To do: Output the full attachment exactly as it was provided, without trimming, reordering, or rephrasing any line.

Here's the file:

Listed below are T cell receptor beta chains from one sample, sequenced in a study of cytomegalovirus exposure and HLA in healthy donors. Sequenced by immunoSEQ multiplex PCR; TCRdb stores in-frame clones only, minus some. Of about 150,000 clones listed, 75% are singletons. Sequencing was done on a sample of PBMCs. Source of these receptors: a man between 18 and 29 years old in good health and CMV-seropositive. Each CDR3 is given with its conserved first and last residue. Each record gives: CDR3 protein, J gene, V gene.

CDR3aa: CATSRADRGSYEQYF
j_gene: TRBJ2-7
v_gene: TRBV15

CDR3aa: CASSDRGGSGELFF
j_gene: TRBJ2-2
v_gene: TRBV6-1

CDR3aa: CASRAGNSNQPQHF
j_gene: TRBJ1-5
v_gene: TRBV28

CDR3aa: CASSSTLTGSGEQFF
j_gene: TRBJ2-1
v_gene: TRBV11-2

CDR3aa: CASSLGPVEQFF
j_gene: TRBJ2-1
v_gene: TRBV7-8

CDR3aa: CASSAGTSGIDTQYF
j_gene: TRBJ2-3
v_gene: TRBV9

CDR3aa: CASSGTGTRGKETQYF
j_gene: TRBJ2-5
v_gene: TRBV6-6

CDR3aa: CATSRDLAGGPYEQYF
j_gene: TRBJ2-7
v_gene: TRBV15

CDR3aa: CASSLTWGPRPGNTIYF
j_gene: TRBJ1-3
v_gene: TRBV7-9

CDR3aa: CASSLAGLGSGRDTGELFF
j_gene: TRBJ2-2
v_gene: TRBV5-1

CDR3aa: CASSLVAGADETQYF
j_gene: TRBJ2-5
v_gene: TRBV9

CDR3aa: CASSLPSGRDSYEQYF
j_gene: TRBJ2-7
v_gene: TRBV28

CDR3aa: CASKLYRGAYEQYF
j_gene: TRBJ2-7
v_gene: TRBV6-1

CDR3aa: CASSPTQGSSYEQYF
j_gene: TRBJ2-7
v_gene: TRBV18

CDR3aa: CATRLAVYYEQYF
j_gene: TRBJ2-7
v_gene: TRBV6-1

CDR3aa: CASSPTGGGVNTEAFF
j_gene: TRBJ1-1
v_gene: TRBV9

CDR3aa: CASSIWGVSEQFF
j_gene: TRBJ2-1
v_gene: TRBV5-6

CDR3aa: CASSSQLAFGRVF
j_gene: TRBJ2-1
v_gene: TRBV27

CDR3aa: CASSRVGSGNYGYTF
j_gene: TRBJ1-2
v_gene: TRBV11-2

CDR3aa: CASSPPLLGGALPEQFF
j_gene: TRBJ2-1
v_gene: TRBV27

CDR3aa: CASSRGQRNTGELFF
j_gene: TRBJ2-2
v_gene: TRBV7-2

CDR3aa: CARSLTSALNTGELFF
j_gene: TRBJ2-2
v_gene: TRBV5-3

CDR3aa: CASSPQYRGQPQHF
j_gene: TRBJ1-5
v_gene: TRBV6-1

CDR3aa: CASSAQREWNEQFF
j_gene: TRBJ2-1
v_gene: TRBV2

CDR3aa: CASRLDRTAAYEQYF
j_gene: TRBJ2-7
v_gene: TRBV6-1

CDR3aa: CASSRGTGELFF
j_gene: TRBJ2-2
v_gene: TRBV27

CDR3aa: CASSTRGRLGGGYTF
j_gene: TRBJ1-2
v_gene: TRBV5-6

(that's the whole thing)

Listed below are T cell receptor beta chains from one sample, sequenced in a study of cytomegalovirus exposure and HLA in healthy donors. Sequenced by immunoSEQ multiplex PCR; TCRdb stores in-frame clones only, minus some. Of about 150,000 clones listed, 75% are singletons. Sequencing was done on a sample of PBMCs. Source of these receptors: a man between 18 and 29 years old in good health and CMV-seropositive. Each CDR3 is given with its conserved first and last residue. Each record gives: CDR3 protein, J gene, V gene.

CDR3aa: CATSRADRGSYEQYF
j_gene: TRBJ2-7
v_gene: TRBV15

CDR3aa: CASSDRGGSGELFF
j_gene: TRBJ2-2
v_gene: TRBV6-1

CDR3aa: CASRAGNSNQPQHF
j_gene: TRBJ1-5
v_gene: TRBV28

CDR3aa: CASSSTLTGSGEQFF
j_gene: TRBJ2-1
v_gene: TRBV11-2

CDR3aa: CASSLGPVEQFF
j_gene: TRBJ2-1
v_gene: TRBV7-8

CDR3aa: CASSAGTSGIDTQYF
j_gene: TRBJ2-3
v_gene: TRBV9

CDR3aa: CASSGTGTRGKETQYF
j_gene: TRBJ2-5
v_gene: TRBV6-6

CDR3aa: CATSRDLAGGPYEQYF
j_gene: TRBJ2-7
v_gene: TRBV15

CDR3aa: CASSLTWGPRPGNTIYF
j_gene: TRBJ1-3
v_gene: TRBV7-9

CDR3aa: CASSLAGLGSGRDTGELFF
j_gene: TRBJ2-2
v_gene: TRBV5-1

CDR3aa: CASSLVAGADETQYF
j_gene: TRBJ2-5
v_gene: TRBV9

CDR3aa: CASSLPSGRDSYEQYF
j_gene: TRBJ2-7
v_gene: TRBV28

CDR3aa: CASKLYRGAYEQYF
j_gene: TRBJ2-7
v_gene: TRBV6-1

CDR3aa: CASSPTQGSSYEQYF
j_gene: TRBJ2-7
v_gene: TRBV18

CDR3aa: CATRLAVYYEQYF
j_gene: TRBJ2-7
v_gene: TRBV6-1

CDR3aa: CASSPTGGGVNTEAFF
j_gene: TRBJ1-1
v_gene: TRBV9

CDR3aa: CASSIWGVSEQFF
j_gene: TRBJ2-1
v_gene: TRBV5-6

CDR3aa: CASSSQLAFGRVF
j_gene: TRBJ2-1
v_gene: TRBV27

CDR3aa: CASSRVGSGNYGYTF
j_gene: TRBJ1-2
v_gene: TRBV11-2

CDR3aa: CASSPPLLGGALPEQFF
j_gene: TRBJ2-1
v_gene: TRBV27

CDR3aa: CASSRGQRNTGELFF
j_gene: TRBJ2-2
v_gene: TRBV7-2

CDR3aa: CARSLTSALNTGELFF
j_gene: TRBJ2-2
v_gene: TRBV5-3

CDR3aa: CASSPQYRGQPQHF
j_gene: TRBJ1-5
v_gene: TRBV6-1

CDR3aa: CASSAQREWNEQFF
j_gene: TRBJ2-1
v_gene: TRBV2

CDR3aa: CASRLDRTAAYEQYF
j_gene: TRBJ2-7
v_gene: TRBV6-1

CDR3aa: CASSRGTGELFF
j_gene: TRBJ2-2
v_gene: TRBV27

CDR3aa: CASSTRGRLGGGYTF
j_gene: TRBJ1-2
v_gene: TRBV5-6